The Battle For Arsal

Daniel Nisman

Immediately after another deadly suicide bombing ripped through central Damascus on Friday, the Assad Regime, the Syrian opposition, and their allies abroad unloaded accusations as to the identity of the perpetrators. While opposition's assertion of a regime-orchestrated conspiracy has fallen on deaf ears around the world, this latest bombing certainly bolsters Assad's claim that radical Al Qaeda-linked militants have joined the ranks of collective struggle to topple him. Regardless of the actual perpetrators, both Assad and the opposition understand that perceptions of Syria descending into sectarian chaos only further cement the international community's hesitation to expedite his ousting. At the base of Assad's claims lies the town of Arsal, a sleepy village in Lebanon's Bekaa Valley, whose unsuspecting citizens have become embroiled in a heated debate which may just decide the outcome of the Syrian conflict.
Arsal was catapulted into the global spotlight immediately after twin car bombings struck Damascus on December 23, 2011. After the attacks, Syrian officials based their claims of Al Qaeda involvement on statements made days prior by Lebanese Defense Minister Fayez Ghosn, who stated that Jihadists were infiltrating into Syria through illegal border crossings. Ghosn claimed that Arsal, a Sunni village of 40,000 people located 35 kilometers from the Syrian border, had become a hotbed for these activities. The statements sparked outrage amongst Arsal's residents, who claimed that there was little evidence to suggest that the town was harboring Al Qaeda extremists. While village elders admitted that some local mosques were known as bastions of fundamentalism, they enjoyed little influence over the town's residents. In the days that followed, Arsal became the focal point of a heated debate in Lebanon over the existence of Al Qaeda extremists in the country.
In the broader context, Arsal's plight has come to highlight the fact that Lebanon is becoming increasingly entangled in the conflict in neighboring Syria. Arsal, like many other villages which dot the northeast border, has become a safe haven for Syrian dissidents fleeing Assad's crackdown in nearby flashpoint cities like Homs and Hama. The mostly Sunni residents of these villages strongly sympathize with their counterparts in Syria, connecting their struggle against Assad's Alawite regime with their own ethnic tensions vis-à-vis Lebanon's powerful Shia parties. This assistance has prompted the Syrian military to penetrate into Lebanon on multiple junctures, killing residents and capturing dissidents who recently fled. In addition, many villagers charge that plainclothed men (likely Hezbollah operatives) have kidnapped Syrian activists and taken them across the border into the regime's custody.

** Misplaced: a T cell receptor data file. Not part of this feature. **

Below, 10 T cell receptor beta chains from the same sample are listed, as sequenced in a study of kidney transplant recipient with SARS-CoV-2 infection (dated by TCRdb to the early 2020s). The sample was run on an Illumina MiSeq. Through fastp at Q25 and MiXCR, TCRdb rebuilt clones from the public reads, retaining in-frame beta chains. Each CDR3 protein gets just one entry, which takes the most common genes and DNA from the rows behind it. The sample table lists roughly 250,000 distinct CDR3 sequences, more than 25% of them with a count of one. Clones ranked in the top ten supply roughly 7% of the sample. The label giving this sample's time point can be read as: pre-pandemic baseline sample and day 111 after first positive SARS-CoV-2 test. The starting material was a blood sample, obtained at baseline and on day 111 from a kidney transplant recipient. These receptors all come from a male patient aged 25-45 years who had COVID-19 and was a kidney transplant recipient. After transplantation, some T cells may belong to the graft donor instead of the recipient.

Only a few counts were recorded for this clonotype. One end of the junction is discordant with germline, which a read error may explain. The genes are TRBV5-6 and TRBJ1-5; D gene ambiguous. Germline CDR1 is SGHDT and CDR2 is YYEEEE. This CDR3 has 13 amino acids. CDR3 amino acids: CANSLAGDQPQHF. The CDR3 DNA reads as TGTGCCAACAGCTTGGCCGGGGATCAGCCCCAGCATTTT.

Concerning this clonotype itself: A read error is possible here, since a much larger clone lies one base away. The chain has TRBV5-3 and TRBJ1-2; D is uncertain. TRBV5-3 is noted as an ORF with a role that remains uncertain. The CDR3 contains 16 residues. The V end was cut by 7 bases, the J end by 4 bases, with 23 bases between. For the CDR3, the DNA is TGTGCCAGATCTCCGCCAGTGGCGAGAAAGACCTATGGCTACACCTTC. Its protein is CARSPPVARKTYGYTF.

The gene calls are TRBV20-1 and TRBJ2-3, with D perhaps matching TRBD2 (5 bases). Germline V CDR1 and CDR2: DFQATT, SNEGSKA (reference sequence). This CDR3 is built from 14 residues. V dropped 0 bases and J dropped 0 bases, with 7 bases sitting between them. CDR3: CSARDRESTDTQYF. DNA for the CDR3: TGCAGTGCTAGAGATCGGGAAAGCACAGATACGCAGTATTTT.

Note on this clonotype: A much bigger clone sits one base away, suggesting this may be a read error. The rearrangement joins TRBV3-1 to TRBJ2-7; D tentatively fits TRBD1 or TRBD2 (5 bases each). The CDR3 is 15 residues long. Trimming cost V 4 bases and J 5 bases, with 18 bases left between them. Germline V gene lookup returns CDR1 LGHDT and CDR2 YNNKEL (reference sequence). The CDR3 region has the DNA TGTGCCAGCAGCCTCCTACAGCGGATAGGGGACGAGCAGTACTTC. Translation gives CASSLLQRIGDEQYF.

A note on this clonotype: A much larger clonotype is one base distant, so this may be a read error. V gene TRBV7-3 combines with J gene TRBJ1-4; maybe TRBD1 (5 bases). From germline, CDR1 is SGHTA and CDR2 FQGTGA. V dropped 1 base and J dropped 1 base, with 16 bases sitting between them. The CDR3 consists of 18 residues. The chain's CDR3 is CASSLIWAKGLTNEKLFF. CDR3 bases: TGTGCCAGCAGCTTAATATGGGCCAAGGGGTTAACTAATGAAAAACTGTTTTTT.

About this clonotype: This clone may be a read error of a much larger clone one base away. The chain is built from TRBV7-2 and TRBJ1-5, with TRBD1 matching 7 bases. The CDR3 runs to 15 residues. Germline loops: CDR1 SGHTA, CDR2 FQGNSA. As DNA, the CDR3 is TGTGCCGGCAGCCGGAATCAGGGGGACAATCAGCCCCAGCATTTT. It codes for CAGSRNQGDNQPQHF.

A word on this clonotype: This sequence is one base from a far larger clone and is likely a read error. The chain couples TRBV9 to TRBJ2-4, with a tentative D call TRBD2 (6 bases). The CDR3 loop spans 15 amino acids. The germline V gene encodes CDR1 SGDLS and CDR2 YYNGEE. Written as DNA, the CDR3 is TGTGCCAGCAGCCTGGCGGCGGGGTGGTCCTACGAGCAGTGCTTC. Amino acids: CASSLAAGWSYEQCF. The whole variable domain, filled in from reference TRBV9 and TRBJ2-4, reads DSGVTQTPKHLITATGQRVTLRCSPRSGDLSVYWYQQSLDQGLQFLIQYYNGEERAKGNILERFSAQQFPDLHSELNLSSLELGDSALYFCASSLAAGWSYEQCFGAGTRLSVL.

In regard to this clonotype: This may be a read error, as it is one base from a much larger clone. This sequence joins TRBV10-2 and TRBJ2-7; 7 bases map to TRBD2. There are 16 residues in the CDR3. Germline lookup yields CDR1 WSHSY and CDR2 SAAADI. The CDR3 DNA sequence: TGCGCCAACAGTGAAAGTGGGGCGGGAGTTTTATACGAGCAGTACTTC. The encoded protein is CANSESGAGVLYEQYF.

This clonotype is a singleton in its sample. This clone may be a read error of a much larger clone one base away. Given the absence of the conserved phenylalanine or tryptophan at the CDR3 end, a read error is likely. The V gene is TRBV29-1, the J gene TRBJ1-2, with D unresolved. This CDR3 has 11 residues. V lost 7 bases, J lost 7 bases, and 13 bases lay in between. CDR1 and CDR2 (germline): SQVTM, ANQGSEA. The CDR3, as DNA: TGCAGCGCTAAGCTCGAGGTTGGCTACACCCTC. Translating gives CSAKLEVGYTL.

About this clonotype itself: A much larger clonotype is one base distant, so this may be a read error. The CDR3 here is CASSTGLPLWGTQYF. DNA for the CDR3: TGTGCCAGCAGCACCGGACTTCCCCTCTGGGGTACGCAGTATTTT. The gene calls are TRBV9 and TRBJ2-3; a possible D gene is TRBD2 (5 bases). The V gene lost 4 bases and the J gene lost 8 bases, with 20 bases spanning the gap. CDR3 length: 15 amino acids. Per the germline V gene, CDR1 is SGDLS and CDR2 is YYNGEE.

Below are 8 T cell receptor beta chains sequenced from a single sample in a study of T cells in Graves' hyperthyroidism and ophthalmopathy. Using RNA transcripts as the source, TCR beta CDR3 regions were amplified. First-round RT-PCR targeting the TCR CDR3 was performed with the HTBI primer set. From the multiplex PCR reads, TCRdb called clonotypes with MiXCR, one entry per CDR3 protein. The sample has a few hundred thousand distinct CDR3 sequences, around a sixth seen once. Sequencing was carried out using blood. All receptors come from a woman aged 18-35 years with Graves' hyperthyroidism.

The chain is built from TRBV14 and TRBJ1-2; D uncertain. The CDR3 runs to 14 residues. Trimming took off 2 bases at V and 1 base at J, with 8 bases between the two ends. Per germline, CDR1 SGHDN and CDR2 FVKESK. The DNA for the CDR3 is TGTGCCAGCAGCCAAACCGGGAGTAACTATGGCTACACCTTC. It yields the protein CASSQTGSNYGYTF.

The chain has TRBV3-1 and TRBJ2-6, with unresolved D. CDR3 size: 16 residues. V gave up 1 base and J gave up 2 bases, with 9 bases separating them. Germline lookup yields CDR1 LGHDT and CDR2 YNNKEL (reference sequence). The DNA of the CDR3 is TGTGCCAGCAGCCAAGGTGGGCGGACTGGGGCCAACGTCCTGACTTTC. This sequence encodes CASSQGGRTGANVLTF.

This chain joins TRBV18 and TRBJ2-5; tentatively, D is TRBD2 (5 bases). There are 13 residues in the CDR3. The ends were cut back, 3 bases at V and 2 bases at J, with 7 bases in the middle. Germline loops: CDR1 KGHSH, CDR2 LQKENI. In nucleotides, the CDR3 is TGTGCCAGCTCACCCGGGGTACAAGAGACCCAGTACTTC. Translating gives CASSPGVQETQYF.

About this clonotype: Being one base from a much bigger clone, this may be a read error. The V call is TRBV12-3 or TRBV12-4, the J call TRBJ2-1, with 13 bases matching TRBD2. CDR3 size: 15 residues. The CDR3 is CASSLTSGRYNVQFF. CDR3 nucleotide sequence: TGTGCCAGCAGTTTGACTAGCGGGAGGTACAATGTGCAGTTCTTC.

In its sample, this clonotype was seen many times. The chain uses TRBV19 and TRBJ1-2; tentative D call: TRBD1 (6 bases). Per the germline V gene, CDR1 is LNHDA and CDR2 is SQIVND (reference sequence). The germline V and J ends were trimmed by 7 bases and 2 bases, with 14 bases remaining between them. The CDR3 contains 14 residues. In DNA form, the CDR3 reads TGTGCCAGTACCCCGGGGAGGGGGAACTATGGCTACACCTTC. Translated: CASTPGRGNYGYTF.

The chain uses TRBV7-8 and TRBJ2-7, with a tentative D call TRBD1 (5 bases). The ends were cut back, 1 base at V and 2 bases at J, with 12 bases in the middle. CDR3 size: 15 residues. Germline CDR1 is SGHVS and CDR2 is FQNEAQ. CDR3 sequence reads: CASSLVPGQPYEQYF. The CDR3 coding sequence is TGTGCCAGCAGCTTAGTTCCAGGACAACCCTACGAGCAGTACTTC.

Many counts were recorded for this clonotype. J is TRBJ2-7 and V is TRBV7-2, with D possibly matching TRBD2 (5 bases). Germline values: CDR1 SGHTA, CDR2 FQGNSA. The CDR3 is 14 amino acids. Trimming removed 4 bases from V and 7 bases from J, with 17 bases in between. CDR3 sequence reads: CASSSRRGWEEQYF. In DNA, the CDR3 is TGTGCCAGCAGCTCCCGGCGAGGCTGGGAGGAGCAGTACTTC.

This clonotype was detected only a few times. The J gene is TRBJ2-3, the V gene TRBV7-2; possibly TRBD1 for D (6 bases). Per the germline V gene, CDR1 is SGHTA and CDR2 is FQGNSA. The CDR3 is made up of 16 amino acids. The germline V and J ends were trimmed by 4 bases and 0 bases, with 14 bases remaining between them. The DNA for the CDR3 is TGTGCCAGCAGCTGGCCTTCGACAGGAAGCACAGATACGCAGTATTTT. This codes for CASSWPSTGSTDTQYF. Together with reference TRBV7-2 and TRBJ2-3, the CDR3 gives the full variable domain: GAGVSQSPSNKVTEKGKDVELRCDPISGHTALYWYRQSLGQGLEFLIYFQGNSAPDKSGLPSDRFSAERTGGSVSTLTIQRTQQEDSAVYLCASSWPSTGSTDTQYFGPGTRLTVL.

Lebanon's March 14 opposition, which represents the country's anti-Assad Sunnis and Christians, has insisted that Ghosn's accusations against Arsal exemplify the reality that the cabinet is now acting on behalf of the Syrian regime. Indeed, the accusations have been construed as an insult to a nation which has struggled to re-brand itself as a civil and sovereign nation after years of civil war and foreign occupation. Even Prime Minister Miqati, who's party allied itself with Hezbollah to form the ruling coalition has distanced himself from Ghosn's charges, albeit has failed to take a firm stance in opposition.
Back in Damascus, the Assad regime has continued to exploit the latest suicide attack by alluding to its long-standing accusation that the Syrian opposition has been infiltrated by extremist elements. As such, the regime will likely turn once more to its allies in the Lebanese government to sell its version of the story, urging them to officially concede that Al Qaeda militants have indeed infiltrated from their territory into Syria.
Should the Lebanese government adopt this position, it would constitute a serious blow to the image of the Syrian opposition, as a (seemingly) sovereign entity would confirm to the world that fears regarding sectarian consequences of a post-Assad Syria are indeed justified. Assad's camp knows all too well that the mere thought of a destabilized Syria on the doorstep of a recovering Iraq is more than enough to deter the international community from taking any actions against him, no matter how heinous his crackdown has become.
The March 14 opposition has already warned that such an announcement rivals would only serve to drag Lebanon even further into the Syrian conflict by implicating its already enraged Sunni populace with involvement with extremist activity. Meanwhile, the residents of Arsal are likely watching developments in both Damascus and Beirut with utmost concern, plotting their response to a possible renewed onslaught of accusations regarding their alleged extremist ties. Little do they know that upholding the image of their once-sleepy hamlet may prove to be a critical factor in ousting one of the region's most wicked dictatorships. Daniel Nisman is an Argov Fellow for Leadership and Diplomacy at the IDC Herzlyia. He works for Max Security Solutions, a risk consulting firm based in the Middle East.